Categories
Impact paths Jobs talk

Anatomy of a perfect job application

In my first job in the UN system, the department I worked in underwent what they called a “functional review”.

The idea was that the “functions” of core positions needed to get reviewed and mapped against new ideas.

This many years later, I still don’t fully know what the catalyst for the functional review was. I think it had to do with bigger institutional changes and the interest senior managers may have had to get rid of old staff and bring in some new ones. (That didn’t really happen in the end, but at least one senior up got put out to pasture.)

Now, the functional review resulted in a months-long process: ToRs (terms of reference, or job descriptions) for all FTA (fixed-term appointment) contract holders had to be reviewed, updated, readvertised, interview shortlists created, interviews scheduled, and offers made.

What this meant in practice was everyone had to interview for their jobs again.

Just starting out in my career, I was appointed as the note taker and interview report writer for all 24 jobs. At first, I was disappointed as I wanted to focus technical work and analysis of development statistics. But this experience proved to be one of the most powerful I’ve had in my career.

Each role had a minimum of 3 people interviewed, which means over the course of a few weeks, I was a fly on the wall for well over 70 interviews.

Here’s what few with this experience ever share about applying to top global development jobs.

Categories
blog

Don’t know someone? That’s not why you were rejected.

There is a HUGE problem when it comes to development sector work nobody talks about.

It’s well-meaning.

It comes disguised as good intentions.

And the people involved are smart and experienced.

But this problem blocks entire careers from reaching their full potential.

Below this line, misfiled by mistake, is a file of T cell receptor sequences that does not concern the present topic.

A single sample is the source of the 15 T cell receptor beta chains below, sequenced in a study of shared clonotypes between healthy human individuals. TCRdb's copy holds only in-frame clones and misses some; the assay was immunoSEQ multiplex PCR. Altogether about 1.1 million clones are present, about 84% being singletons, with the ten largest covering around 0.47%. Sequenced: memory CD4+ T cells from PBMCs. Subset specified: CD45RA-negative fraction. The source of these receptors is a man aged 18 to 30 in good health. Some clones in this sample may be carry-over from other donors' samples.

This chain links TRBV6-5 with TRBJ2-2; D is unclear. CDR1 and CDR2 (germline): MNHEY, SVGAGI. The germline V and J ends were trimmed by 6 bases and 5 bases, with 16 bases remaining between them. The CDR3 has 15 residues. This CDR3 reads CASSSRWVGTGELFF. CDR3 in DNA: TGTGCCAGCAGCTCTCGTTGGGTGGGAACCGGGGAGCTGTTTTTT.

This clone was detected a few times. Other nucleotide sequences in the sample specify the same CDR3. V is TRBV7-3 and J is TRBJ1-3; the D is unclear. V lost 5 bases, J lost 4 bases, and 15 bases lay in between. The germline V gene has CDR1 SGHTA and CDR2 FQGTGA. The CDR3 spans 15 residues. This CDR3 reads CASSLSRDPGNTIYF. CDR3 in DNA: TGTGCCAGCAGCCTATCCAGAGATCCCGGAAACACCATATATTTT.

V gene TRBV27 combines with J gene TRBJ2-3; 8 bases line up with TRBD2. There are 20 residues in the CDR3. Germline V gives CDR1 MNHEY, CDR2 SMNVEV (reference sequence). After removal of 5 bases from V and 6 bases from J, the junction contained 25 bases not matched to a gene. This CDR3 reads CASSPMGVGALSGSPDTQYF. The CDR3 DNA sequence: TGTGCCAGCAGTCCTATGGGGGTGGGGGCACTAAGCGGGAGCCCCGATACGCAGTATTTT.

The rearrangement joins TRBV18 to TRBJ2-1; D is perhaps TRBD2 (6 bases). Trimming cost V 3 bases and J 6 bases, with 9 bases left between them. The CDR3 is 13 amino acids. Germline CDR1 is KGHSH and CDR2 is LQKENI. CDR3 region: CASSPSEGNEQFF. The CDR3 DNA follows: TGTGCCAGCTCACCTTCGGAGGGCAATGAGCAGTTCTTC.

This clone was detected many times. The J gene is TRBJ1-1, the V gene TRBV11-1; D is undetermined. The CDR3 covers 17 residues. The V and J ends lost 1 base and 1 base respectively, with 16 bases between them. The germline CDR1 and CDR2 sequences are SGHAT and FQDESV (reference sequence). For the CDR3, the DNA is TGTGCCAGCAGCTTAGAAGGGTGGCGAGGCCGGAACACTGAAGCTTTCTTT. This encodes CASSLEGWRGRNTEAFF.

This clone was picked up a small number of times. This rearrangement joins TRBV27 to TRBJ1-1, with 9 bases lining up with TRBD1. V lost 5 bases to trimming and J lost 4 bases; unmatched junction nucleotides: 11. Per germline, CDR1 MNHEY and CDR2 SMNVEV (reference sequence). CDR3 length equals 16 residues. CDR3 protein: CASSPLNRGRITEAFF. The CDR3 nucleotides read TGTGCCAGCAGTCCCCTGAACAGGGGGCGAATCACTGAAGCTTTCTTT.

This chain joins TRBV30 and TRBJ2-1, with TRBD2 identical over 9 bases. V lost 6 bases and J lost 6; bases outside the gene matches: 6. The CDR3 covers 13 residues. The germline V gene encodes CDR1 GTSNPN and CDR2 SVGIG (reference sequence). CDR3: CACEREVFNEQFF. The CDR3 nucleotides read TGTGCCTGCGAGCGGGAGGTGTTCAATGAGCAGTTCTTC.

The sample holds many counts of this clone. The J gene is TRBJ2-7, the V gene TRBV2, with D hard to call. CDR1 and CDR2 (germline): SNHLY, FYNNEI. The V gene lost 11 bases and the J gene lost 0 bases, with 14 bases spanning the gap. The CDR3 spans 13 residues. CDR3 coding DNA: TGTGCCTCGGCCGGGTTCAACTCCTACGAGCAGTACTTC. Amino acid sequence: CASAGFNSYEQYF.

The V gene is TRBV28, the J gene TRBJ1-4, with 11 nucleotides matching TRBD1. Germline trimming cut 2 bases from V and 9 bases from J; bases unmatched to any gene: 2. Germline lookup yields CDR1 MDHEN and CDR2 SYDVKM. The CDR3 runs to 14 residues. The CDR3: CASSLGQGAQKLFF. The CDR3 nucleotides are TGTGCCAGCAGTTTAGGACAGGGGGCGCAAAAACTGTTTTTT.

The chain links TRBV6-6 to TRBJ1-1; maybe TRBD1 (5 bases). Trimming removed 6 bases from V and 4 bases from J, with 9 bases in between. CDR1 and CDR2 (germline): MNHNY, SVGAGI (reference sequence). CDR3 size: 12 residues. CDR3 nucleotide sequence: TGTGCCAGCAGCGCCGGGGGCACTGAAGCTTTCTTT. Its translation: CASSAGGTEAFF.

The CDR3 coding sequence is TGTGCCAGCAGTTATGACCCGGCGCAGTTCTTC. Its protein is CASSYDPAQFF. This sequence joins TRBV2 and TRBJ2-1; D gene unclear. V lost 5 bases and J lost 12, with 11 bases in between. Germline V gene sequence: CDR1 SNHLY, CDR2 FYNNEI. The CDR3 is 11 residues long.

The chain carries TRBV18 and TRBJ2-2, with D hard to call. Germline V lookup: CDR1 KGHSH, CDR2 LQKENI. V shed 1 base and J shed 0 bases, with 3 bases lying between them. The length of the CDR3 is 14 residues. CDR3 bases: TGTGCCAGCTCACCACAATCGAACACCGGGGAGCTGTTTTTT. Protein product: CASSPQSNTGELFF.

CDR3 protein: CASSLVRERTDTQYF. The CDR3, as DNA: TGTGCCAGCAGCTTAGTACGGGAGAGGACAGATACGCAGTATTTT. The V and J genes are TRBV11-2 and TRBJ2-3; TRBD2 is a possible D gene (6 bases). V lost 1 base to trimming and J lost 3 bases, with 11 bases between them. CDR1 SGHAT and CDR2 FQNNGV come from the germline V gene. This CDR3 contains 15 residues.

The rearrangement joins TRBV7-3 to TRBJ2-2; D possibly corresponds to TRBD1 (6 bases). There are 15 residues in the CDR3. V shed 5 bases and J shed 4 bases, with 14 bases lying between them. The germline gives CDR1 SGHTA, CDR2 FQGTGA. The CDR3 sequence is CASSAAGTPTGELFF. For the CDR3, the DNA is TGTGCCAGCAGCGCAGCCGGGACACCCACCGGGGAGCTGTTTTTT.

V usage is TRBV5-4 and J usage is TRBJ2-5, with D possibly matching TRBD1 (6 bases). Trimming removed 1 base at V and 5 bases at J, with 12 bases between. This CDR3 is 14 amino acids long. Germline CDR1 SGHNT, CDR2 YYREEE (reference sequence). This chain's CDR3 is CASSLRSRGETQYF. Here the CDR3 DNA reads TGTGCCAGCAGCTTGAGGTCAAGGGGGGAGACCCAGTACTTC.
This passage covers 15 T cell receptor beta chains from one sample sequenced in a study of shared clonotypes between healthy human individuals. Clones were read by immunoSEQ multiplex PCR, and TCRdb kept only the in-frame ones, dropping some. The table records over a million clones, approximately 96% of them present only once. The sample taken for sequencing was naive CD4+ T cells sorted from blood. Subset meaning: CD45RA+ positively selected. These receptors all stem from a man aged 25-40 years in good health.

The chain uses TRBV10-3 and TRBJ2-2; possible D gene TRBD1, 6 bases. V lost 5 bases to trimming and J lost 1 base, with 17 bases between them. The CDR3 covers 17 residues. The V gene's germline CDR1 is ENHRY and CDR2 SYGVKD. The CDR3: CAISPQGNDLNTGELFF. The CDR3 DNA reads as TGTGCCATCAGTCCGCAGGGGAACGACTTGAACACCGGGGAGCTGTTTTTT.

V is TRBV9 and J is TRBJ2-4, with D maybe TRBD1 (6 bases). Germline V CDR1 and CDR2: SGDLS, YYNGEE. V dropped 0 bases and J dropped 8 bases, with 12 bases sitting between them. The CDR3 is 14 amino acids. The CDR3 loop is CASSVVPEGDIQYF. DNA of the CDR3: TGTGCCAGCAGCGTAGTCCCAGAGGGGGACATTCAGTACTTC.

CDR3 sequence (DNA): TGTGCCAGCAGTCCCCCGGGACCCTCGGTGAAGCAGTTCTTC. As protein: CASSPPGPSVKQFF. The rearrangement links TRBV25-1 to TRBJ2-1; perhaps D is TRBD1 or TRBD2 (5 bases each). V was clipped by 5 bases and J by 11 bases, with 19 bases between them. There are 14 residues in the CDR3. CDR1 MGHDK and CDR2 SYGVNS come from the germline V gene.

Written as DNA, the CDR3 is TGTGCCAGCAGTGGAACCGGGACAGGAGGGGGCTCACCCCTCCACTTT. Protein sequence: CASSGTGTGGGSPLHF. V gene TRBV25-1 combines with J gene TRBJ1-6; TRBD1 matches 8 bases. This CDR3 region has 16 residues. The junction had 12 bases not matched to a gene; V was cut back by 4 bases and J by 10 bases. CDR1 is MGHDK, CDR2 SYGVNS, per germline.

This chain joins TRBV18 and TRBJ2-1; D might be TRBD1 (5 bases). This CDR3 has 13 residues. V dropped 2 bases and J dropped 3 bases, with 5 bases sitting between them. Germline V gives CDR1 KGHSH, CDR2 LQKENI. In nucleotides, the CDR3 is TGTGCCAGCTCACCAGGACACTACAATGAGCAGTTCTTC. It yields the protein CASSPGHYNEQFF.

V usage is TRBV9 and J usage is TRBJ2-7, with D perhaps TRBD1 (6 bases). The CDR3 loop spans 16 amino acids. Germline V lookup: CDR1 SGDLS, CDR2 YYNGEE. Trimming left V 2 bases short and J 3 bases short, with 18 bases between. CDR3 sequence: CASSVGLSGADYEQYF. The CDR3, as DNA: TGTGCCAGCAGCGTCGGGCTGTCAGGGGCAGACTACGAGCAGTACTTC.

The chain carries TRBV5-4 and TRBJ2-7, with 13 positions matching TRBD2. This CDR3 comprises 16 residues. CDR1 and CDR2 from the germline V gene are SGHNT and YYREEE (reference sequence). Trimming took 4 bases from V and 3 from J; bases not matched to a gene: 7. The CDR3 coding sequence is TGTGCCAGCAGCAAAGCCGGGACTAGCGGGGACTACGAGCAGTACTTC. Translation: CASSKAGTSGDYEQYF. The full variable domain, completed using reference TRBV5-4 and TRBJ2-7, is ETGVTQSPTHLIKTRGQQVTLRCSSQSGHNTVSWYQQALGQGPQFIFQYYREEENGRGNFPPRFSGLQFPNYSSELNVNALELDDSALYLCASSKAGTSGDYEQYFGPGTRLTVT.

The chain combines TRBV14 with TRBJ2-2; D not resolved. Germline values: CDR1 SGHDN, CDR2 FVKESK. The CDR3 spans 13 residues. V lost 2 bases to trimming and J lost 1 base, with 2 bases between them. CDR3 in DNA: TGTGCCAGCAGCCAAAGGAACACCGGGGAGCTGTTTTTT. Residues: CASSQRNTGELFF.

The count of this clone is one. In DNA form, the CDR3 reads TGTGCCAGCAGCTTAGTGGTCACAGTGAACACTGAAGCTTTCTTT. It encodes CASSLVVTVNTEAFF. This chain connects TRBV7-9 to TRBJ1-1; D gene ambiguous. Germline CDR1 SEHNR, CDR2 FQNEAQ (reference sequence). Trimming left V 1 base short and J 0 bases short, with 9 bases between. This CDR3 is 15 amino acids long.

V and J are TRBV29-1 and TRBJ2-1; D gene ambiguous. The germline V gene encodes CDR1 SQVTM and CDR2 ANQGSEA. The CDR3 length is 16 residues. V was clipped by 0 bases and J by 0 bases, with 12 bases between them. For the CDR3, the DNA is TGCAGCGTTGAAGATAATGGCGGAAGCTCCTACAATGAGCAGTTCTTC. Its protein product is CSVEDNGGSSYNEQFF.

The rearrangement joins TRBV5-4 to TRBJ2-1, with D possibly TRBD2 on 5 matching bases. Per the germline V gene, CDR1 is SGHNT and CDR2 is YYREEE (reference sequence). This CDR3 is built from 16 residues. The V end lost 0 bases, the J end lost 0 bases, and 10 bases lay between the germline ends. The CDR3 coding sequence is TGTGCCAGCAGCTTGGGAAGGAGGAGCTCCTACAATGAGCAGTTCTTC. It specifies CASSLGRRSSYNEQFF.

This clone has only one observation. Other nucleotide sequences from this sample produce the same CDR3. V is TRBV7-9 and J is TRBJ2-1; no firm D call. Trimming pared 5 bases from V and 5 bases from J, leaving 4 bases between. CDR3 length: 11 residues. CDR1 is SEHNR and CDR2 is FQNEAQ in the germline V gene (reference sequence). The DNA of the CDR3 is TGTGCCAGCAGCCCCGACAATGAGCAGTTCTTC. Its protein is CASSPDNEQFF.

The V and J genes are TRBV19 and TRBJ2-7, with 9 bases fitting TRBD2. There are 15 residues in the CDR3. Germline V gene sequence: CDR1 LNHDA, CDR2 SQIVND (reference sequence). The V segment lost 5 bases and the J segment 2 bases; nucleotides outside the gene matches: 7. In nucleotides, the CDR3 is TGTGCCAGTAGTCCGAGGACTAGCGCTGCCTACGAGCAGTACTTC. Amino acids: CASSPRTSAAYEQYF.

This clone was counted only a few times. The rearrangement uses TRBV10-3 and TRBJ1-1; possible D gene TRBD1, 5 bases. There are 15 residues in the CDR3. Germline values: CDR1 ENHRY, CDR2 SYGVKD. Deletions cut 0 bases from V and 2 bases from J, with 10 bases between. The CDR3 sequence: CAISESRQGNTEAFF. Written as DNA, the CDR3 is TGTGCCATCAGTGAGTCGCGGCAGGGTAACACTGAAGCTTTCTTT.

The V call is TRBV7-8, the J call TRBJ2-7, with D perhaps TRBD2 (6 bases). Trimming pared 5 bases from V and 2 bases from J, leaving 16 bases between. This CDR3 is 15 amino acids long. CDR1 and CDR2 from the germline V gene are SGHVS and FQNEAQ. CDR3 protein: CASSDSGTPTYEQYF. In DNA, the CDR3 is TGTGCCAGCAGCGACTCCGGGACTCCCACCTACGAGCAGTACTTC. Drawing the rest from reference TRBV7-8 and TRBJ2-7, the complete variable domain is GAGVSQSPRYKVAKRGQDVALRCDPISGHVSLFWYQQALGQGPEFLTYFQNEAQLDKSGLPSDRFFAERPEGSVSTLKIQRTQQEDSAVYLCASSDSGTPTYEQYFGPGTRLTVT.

So what is it?

Categories
blog

Where Do You Find International Development Jobs Anyway?

It seems like there are a gazillion websites, Facebook groups, or email lists offering you one thing:

Direct access to job listings.

With so much out there, where should you focus your attention?

Today, I use just a few websites depending on what I’m interested in—or where I want to work.

These are:

  • UNjobs.org
  • Devex.org
  • jobs.undp.org
  • inspira.un.org

In this video, I break down how each of these work—and how you can stop wasting time checking dozens of organization job portals everyday!

Follow us for new videos on our YouTube channel!

What are your go-to job and work opportunity websites?

Categories
impact trends

COVID-19 and international development jobs

My the world has changed since I last posted.

We’ve all learned the name of the novel coronavirus. We have been asked to follow new social distancing measures and travel restrictions for ourselves, our families and our communities. And those of us who can work from home are doing so, often for the first time, and many of us unable to, have lost their jobs.

Given all that is going on, how will COVID-19 change the international development sector?

It’s definitely too early to know all the implications.

But here is what we know a few weeks in.

Categories
Jobs data

I just reviewed 60 applications. Here’s what I learned.

At my birthday dinner last month with my family, I received a buzz on my phone.

This was rare for a Saturday evening, so I took a break from dinner to check my phone to see what it was.

Turns out…

I was offered a consultancy for a UN agency.

That was a nice way to cap off my birthday celebrations.

As part of my work for this new consultancy, I reviewed 60 applications received for 6-8 open opportunities last week.

Here’s what I learned.

Categories
Impact paths

How to “network” in global development

A student in my flagship program, Break Into Development, recently completed the full program.

In Break Into Development, I don’t talk about “networking”.

That’s always felt like a foreign concept to me.

I’m definitely among the introverts in the sector – and always found it hard to fulfill what everyone describes as “networking”: like there is a magic sequence of words that will land you a dream job in global development.

Now, knowing people is IMMENSELY useful in growing you global development impact career.

It can lead to opportunities, new insights, and fresh ideas.

But make no mistake, even if I have received a few assignments because I know people…

If I wasn’t the most qualified person applying – I would NOT get hired.

In fact, the times in my experience that I most relied on contacts for a job – I was out-competed by others. When I focused on “networking” too much, I missed something important about the job, the ToR, and in demonstrating to the hiring managers what I could bring to the work.

The true value of “networking” in global development becomes easier to see when you shift those terms and reframe your approach.

“Authentic relationship building”—that is key.